American churches adhere to an outdated model. They are trying to do what they’ve always done, and what until now has always worked: Get people into pews on Sunday. The problem now is that people see no reason to be in those pews. They have alternatives, and they’re pursuing them. Churches try to pull them back with various programs, ways to entertain the youth (I’ve visited some megachurches that come complete with gymnasiums and bowling lanes), jazzed up services, less formality (or more).

If people want a gym, they can go to a gym. If they want snappy music, they can go online and download a file. Churches are trying out gimmicks when they need to focus on the question, what is church for?

Politicians and economists often focus on GDP as a measure of the economy, but in fact, GDP can grow at a rapid clip and leave most people worse off. Why do we care about GDP? Because we can measure it. But the role of economic policy isn’t to grow GDP, but to make people better off. When we focus on GDP, we’re like the man who lost his keys in a dark field and is looking for them under the streetlight. Why? Because the light is better there.

This is the problem with churches and with education. Unable to define clearly what it is we want to do, or able to define it but not measure it, we opt to define our goals by what we can measure: people in pews, scores on standardized tests. Our churches are failing for the same reasons that our schools are failing: We don’t know how to measure real success, so we define success by what we can measure.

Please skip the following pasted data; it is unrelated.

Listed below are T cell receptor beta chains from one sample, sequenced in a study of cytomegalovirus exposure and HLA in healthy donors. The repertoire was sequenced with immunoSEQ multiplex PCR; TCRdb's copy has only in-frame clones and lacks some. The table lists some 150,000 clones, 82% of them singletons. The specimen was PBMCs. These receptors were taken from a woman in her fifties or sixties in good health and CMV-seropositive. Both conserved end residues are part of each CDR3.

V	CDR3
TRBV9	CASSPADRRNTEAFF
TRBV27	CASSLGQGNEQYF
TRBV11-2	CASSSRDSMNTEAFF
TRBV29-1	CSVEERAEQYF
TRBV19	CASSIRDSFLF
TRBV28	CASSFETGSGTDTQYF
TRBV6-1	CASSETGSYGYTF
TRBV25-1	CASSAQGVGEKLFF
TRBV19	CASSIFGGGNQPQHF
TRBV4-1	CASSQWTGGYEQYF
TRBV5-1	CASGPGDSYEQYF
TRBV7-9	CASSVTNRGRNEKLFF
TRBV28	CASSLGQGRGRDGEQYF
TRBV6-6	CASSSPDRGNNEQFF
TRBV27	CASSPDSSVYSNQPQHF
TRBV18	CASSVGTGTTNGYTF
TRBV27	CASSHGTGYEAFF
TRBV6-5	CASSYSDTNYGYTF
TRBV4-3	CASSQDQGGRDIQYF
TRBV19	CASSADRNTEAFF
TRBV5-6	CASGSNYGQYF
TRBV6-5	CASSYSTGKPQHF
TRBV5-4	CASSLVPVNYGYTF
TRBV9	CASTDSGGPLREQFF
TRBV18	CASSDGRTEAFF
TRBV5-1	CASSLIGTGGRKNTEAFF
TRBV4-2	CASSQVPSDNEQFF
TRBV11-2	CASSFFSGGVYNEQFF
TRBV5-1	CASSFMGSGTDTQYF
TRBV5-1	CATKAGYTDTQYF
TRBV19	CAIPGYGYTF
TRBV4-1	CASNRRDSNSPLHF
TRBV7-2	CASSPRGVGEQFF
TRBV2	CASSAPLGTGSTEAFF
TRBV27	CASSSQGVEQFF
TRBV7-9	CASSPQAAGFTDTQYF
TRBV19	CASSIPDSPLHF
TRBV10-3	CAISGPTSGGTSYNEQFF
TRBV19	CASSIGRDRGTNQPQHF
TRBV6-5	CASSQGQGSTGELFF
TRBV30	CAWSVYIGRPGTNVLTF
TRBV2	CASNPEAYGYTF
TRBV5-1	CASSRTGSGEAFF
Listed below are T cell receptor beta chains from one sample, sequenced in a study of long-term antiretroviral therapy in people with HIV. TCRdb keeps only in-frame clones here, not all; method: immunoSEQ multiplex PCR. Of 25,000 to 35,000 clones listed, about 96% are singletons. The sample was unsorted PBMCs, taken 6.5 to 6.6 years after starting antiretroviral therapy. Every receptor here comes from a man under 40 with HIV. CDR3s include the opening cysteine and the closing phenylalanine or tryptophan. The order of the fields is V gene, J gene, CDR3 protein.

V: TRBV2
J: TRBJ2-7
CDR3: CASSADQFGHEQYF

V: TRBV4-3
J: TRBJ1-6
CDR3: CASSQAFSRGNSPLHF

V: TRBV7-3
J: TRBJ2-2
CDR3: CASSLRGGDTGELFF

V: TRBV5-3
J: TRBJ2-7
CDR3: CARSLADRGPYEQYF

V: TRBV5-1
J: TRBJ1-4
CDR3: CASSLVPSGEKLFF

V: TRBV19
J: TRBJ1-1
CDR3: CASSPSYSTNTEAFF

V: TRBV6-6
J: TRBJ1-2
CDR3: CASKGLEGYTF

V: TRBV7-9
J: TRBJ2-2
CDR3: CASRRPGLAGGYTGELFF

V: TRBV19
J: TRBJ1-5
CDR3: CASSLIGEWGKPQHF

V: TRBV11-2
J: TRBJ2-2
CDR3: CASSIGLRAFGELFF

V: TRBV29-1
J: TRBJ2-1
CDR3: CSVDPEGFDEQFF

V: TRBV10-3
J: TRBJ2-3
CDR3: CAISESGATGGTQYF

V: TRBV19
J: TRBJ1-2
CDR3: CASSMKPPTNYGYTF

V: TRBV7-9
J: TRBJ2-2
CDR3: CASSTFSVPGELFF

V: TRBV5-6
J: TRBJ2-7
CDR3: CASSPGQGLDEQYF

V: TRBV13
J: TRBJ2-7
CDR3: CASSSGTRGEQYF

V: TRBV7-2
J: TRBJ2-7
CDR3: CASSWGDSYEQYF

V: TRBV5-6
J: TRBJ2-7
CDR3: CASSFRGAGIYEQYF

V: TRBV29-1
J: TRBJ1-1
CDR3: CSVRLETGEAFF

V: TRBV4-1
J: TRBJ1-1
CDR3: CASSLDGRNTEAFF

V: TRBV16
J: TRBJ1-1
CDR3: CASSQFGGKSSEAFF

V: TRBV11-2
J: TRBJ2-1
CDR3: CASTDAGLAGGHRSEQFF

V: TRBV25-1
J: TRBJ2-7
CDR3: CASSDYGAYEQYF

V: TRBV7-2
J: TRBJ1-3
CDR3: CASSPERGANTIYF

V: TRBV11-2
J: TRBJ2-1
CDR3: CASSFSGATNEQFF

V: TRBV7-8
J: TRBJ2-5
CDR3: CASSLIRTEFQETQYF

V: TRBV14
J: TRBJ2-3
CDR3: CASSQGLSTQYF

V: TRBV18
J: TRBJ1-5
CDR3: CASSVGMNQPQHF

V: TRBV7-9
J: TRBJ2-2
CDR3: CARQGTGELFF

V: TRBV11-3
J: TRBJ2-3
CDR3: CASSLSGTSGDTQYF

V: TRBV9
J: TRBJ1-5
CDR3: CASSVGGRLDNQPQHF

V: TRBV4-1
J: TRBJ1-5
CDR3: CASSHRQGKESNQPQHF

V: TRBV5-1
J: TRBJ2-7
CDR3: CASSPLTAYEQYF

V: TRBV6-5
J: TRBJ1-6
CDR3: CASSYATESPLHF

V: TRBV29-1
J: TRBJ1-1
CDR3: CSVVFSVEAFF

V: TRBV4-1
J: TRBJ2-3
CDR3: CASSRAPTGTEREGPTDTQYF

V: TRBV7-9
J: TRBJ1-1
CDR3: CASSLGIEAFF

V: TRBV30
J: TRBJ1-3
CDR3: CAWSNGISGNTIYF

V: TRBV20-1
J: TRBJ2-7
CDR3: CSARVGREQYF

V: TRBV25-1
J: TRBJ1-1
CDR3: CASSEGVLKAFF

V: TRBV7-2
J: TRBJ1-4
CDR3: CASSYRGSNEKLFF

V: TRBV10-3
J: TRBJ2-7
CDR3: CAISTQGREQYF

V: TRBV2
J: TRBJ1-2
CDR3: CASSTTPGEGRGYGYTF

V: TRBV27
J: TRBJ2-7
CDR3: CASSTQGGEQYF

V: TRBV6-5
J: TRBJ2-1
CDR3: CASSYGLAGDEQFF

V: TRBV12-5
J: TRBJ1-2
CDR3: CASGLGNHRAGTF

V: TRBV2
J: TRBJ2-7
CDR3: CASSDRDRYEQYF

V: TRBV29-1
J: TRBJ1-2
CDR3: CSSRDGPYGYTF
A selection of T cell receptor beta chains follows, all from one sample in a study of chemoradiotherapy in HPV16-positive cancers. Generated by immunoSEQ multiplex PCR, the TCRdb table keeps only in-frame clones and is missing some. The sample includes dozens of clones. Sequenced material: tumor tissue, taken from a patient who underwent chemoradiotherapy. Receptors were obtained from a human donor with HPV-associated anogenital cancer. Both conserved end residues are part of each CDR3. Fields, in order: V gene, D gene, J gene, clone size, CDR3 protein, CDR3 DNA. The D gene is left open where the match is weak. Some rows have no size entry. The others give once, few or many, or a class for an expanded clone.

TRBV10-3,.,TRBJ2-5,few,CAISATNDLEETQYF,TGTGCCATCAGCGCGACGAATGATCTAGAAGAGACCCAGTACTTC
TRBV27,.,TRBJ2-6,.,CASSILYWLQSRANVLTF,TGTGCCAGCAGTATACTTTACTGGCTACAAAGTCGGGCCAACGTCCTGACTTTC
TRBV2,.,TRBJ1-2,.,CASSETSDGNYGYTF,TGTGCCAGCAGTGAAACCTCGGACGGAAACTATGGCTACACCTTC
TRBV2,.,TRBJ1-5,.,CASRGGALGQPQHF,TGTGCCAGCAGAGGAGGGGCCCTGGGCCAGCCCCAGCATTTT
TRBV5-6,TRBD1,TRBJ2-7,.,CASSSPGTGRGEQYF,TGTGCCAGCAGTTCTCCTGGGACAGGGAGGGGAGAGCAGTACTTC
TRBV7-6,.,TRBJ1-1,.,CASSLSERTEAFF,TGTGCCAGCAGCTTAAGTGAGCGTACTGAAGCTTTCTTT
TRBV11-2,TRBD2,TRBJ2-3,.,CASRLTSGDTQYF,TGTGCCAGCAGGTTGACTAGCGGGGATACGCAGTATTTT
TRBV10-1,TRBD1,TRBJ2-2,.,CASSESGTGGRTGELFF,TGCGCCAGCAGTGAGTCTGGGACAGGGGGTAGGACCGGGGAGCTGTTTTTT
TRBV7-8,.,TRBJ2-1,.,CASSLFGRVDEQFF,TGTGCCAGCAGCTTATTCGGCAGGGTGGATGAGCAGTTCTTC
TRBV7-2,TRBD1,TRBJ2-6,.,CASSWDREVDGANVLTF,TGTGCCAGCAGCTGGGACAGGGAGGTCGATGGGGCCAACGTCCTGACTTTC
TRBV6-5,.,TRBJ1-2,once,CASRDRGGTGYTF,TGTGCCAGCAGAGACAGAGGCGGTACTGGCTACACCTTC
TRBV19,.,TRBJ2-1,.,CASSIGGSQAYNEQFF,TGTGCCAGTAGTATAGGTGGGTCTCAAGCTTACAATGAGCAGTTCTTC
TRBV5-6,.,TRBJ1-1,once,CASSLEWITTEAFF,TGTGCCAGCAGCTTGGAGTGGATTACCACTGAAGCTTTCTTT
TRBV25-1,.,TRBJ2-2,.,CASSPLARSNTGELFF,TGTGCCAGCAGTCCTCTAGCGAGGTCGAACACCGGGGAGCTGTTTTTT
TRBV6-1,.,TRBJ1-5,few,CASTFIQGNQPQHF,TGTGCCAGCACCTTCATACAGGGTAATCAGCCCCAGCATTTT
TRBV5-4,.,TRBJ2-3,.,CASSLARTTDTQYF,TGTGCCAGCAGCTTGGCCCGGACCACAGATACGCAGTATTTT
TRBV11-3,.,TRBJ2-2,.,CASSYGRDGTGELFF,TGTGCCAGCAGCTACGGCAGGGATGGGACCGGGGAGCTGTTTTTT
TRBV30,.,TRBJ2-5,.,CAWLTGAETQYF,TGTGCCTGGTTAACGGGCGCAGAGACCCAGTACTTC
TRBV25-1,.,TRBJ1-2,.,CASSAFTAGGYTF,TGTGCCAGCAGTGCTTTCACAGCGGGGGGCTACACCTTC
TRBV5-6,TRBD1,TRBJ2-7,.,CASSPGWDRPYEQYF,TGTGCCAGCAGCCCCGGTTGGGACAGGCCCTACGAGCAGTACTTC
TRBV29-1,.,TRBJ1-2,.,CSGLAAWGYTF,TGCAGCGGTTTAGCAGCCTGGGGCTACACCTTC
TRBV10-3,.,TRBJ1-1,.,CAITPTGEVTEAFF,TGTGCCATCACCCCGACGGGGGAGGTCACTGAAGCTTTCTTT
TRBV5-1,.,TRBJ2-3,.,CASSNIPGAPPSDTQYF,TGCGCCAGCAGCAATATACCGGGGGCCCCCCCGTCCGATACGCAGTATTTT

Churches must define themselves by what they are for, not what they are against, and they must show people that their priorities are worth the sacrifice and effort of joining the church. If their goal is to lead people to Christ, then they should show the world what it means to be a Christian. If the goal is to lead people to the gospel, they should show that living a gospel life is good for church members and for their communities.

Adlai Stevenson is often credited for the quote, “It is better to light a candle than to curse the darkness.” The New Testament gives the same message: Christians should be the salt of the world and its light. They should be engaged in making the world a better place, not by fighting evil, but by doing good.

When Christian churches show that they care about the important moral issues of our time – not as matters of policy, but as a matter of encouraging their members to do what’s right – and that they understand discipleship, Christianity will be much healthier than it is. But for now it seems to be a numbers game that brings its members little joy and the world no profit.

There’s no sense fighting to keep Christ in Christmas if you don’t have him first and solidly in your heart.


Jim Picht

James Picht is the Senior Editor for Communities Politics. He teaches economics and Russian at the Louisiana Scholars' College in Natchitoches, La. After earning his doctorate in economics, he spent several years doing economic development work in Moscow and the new independent states of the former Soviet Union for the U.S. government, the Asian Development Bank, and as a private contractor. He has also worked in Latin America, the former USSR and the Balkans as an educator, teaching courses in economics and law at universities in Ukraine and at finance ministries throughout the region. He has been writing at the Communities since 2009.